The project removed non-historic materials including the dropped ceiling in the bank lobby, returning the ceiling to its historic height, and uncovering and preserving the historic decorative tin ceiling. The bank lobby, rear offices, and even the bank vault have become part of the CoBe Workspaces, which offers coworking facilities, with the original bank vault serving as a cozy meeting space. The largest facility of its type in the Northern Neck, the building offers residents and visitors work facilities, including a common space and a galley kitchen, as well as individual workstations, small conference rooms, and private offices that can be rented for a week, month, or up to a year. CoBe Workspaces can also host small special events, such as holiday parties, baby showers, and wedding brunches, and has already become a popular resource within the community. The second floor of the rear addition, which originally housed bank offices, has been sensitively rehabilitated into a two-bedroom apartment for use as a short-term rental.

Referencing the project in Colonial Beach, CoBe Workspaces posted the following message on its website:

“We are proud to be a part of the town's rich history and to have repurposed this beautiful building—including the original vault—into a modern co-working space. Our members and guests appreciate the character and charm of the building, which adds to the overall experience of working in our unique space. The building's history also serves as a conversation starter and helps to foster a sense of community among our members, especially those long-term residents of Colonial Beach.”

Bank of Westmoreland bank lobby before rehabilitation
Bank of Westmoreland bank lobby before rehabilitation. (Photo credit: Sadler & Whitehead, LLC)

 

Bank of Westmoreland bank lobby converted into CoBe Workspaces
Bank of Westmoreland bank lobby converted into CoBe Workspaces. (Photo credit: Thibaud Guerin-Williams for Dodson Development Group)

 

Restored bank vault utilized as meeting space in the Bank of Westmoreland building
Restored bank vault utilized as meeting space in the Bank of Westmoreland building. (Photo credit: Thibaud Guerin-Williams for Dodson Development Group)

16 N IRVING AVENUE

16 N Irving Avenue after rehabilitation.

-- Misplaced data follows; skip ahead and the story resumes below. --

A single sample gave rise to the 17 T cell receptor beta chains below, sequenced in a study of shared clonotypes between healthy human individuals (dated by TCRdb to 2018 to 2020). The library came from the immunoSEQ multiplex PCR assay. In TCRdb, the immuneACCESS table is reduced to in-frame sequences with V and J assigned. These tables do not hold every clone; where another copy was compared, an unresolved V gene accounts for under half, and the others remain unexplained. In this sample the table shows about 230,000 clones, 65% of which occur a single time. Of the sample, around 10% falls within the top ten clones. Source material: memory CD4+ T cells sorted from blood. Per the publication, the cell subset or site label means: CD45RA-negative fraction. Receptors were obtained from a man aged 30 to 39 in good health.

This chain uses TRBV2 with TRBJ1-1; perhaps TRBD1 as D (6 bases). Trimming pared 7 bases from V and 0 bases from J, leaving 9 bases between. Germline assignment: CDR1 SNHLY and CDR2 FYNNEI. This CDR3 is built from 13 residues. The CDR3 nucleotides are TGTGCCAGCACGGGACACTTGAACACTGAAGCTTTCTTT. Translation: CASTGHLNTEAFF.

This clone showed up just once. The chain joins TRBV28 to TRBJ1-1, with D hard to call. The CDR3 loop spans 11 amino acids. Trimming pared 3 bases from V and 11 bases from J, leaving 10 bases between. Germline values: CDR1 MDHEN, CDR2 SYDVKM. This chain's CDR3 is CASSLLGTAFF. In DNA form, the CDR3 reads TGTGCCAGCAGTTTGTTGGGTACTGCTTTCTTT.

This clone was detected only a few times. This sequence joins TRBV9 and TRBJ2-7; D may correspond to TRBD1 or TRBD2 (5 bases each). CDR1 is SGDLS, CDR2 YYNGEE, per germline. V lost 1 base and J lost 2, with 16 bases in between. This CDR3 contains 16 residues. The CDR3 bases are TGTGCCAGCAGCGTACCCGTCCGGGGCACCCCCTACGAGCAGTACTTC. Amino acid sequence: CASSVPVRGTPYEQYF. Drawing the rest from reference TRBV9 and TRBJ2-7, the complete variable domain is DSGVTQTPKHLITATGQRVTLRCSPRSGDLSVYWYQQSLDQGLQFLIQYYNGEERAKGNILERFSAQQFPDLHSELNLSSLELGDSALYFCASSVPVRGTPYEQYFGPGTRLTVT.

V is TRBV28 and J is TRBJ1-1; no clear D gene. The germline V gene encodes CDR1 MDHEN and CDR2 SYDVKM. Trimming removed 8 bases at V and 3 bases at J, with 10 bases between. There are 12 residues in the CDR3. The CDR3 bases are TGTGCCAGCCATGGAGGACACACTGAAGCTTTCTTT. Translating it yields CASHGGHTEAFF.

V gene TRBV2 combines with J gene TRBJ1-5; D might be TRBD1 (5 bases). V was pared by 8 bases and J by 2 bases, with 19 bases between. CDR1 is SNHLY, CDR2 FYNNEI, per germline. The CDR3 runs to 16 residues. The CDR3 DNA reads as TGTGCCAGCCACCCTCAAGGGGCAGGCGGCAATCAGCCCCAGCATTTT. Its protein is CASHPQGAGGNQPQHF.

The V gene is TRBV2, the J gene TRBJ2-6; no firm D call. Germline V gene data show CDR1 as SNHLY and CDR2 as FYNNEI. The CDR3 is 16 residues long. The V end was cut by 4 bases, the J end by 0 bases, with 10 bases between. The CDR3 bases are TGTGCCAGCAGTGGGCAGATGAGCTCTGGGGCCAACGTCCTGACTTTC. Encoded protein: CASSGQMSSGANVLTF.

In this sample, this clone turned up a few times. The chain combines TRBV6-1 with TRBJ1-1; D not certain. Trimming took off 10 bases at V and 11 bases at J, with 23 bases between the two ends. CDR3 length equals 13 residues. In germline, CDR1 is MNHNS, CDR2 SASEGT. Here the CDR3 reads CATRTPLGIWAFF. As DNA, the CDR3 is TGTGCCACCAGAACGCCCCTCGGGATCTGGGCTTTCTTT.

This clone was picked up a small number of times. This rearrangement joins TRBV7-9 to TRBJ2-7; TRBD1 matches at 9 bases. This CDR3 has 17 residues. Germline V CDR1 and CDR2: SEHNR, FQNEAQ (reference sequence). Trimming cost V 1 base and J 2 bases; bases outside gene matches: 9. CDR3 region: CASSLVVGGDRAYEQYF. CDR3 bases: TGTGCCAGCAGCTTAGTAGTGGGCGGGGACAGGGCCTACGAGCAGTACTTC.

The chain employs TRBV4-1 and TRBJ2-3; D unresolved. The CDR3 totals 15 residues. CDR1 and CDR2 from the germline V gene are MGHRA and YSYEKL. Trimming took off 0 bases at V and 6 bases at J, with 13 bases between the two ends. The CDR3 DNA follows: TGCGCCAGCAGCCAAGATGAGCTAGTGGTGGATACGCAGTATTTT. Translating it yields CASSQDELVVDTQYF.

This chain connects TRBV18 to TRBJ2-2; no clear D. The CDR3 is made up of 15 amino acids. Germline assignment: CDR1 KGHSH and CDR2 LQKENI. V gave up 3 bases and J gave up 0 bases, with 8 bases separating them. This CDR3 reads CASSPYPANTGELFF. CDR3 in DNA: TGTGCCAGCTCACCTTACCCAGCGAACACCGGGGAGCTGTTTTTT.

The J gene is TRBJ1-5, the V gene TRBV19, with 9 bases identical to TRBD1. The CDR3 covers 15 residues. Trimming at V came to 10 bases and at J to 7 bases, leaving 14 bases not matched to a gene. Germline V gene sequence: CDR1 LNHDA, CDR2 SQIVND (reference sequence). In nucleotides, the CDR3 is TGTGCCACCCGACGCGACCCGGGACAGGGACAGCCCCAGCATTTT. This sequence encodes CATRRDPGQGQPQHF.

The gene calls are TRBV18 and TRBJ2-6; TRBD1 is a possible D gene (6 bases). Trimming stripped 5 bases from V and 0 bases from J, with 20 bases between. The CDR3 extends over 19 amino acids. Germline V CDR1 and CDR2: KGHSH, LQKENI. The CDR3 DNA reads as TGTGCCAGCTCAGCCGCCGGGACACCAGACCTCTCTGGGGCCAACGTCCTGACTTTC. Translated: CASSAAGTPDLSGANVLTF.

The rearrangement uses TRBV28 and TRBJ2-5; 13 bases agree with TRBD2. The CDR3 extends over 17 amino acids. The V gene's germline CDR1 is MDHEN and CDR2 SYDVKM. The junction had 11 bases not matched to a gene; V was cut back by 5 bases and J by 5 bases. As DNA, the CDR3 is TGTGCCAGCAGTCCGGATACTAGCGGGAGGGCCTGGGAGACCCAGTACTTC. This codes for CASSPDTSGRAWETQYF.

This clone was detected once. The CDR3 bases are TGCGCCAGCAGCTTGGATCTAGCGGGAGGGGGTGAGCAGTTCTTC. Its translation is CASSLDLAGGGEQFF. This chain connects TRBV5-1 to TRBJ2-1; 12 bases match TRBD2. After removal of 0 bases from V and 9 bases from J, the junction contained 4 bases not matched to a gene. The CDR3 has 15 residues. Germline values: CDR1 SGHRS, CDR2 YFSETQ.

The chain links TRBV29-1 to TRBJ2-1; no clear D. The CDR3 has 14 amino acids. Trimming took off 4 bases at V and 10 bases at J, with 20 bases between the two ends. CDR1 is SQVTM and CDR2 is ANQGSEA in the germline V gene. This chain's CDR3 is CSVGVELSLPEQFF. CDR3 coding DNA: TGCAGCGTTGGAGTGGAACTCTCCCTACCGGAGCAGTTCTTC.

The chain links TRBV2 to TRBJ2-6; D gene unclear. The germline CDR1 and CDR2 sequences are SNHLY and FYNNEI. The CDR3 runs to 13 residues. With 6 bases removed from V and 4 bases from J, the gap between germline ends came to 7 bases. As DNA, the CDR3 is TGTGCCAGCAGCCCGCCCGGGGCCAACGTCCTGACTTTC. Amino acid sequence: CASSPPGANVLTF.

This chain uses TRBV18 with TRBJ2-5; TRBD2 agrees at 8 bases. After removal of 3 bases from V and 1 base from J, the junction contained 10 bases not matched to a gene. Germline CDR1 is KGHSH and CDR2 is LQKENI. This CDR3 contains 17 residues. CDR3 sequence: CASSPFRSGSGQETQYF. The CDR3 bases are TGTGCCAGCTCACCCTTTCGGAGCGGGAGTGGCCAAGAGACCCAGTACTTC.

16 N Irving Avenue after rehabilitation. (Photo credit: VRBO/Dodson Development Group)

Built in 1890, the building located on 16 N Irving Avenue has housed the Colonial Beach Town Hall, fire department and police department, and, most recently, the school board. Through this historic tax credit project, the original interior plan was preserved, and non-historic interior finishes removed. Remaining historic finishes such as doors, trim, beadboard wainscoting, and vault were preserved, and the ceilings were returned to their original height. The building has been converted into a large five-bedroom short-term rental that sleeps up to 10 people.

16 N Irving Avenue first floor hallway after project
16 N Irving Avenue first floor hallway after project (Photo credit: VRBO/Dodson Development Group)

 

Living room of the new vacation rental in 16 N. Irving Avenue.
Living room of the new vacation rental in 16 N. Irving Avenue. (Photo courtesy of Dodson Development Group)

 

Historic vault at 16 N. Irving preserved for use as a bedroom closet
Historic vault at 16 N. Irving preserved for use as a bedroom closet. (Photo credit: VRBO/Dodson Development Group)

106 HAWTHORN STREET – CIRCA 1892 WINE AND CHEESE SHOP

106 Hawthorne Avenue
106 Hawthorne Avenue. (Photo by Thibaud Guerin-Williams for Dodson Development Group)

Built in 1920, the building located on 106 Hawthorn Street was originally constructed to house the post office with law offices located on the second floor. Later, when the post office moved, a hardware store took its place. Most recently the building housed the Colonial Beach Chamber of Commerce. The building was sensitively rehabilitated for commercial and residential use. It retains remaining historic finishes such as the original wood windows, doors and trim, transoms, as well as the historic office layout on the second floor. The first-floor commercial space now houses Circa 1892, a wine bar and retail outlet offering a large selection of wines, specialty cheeses, and gourmet foods. Circa 1892 opened to rave reviews with more than 250 people attending its grand opening celebration. The shop has already become a favorite stop for locals and visitors alike. The former law offices on the second floor were rehabilitated for use as a short-term rental apartment.

Circa 1892 wine and cheese shop inside 106 Hawthorne Avenue
Circa-1892 wine and cheese shop inside 106 Hawthorne Avenue. (Photo by Thibaud Guerin-Williams for Dodson Development Group)

 

Circa-1892 wine and cheese shop inside of 106 Hawthorne Avenue.
Circa-1892 wine and cheese shop inside of 106 Hawthorne Avenue. (Photo by Thibaud Guerin-Williams for Dodson Development Group)

 

Second floor rental at 106 Hawthorne Avenue.
Second floor rental at 106 Hawthorne Avenue. (Photo by Thibaud Guerin-Williams for Dodson Development Group)

CONCLUSION

The rehabilitation of these buildings and the investment and vitality they bring to this core portion of the Colonial Beach commercial district highlight the benefits to a small town of listing their historic districts on the Virginia Landmark Register and National Register of Historic Places. The project demonstrates how listing properties on the historic Registers and the use of the Historic Rehabilitation Tax Credit program can be an integral part of a community’s revitalization plan. As Colonial Beach works to attract a new generation of visitors and residents to the community, hopefully these are the first of many tax credit projects we’ll be seeing from the “Playground of the Potomac.”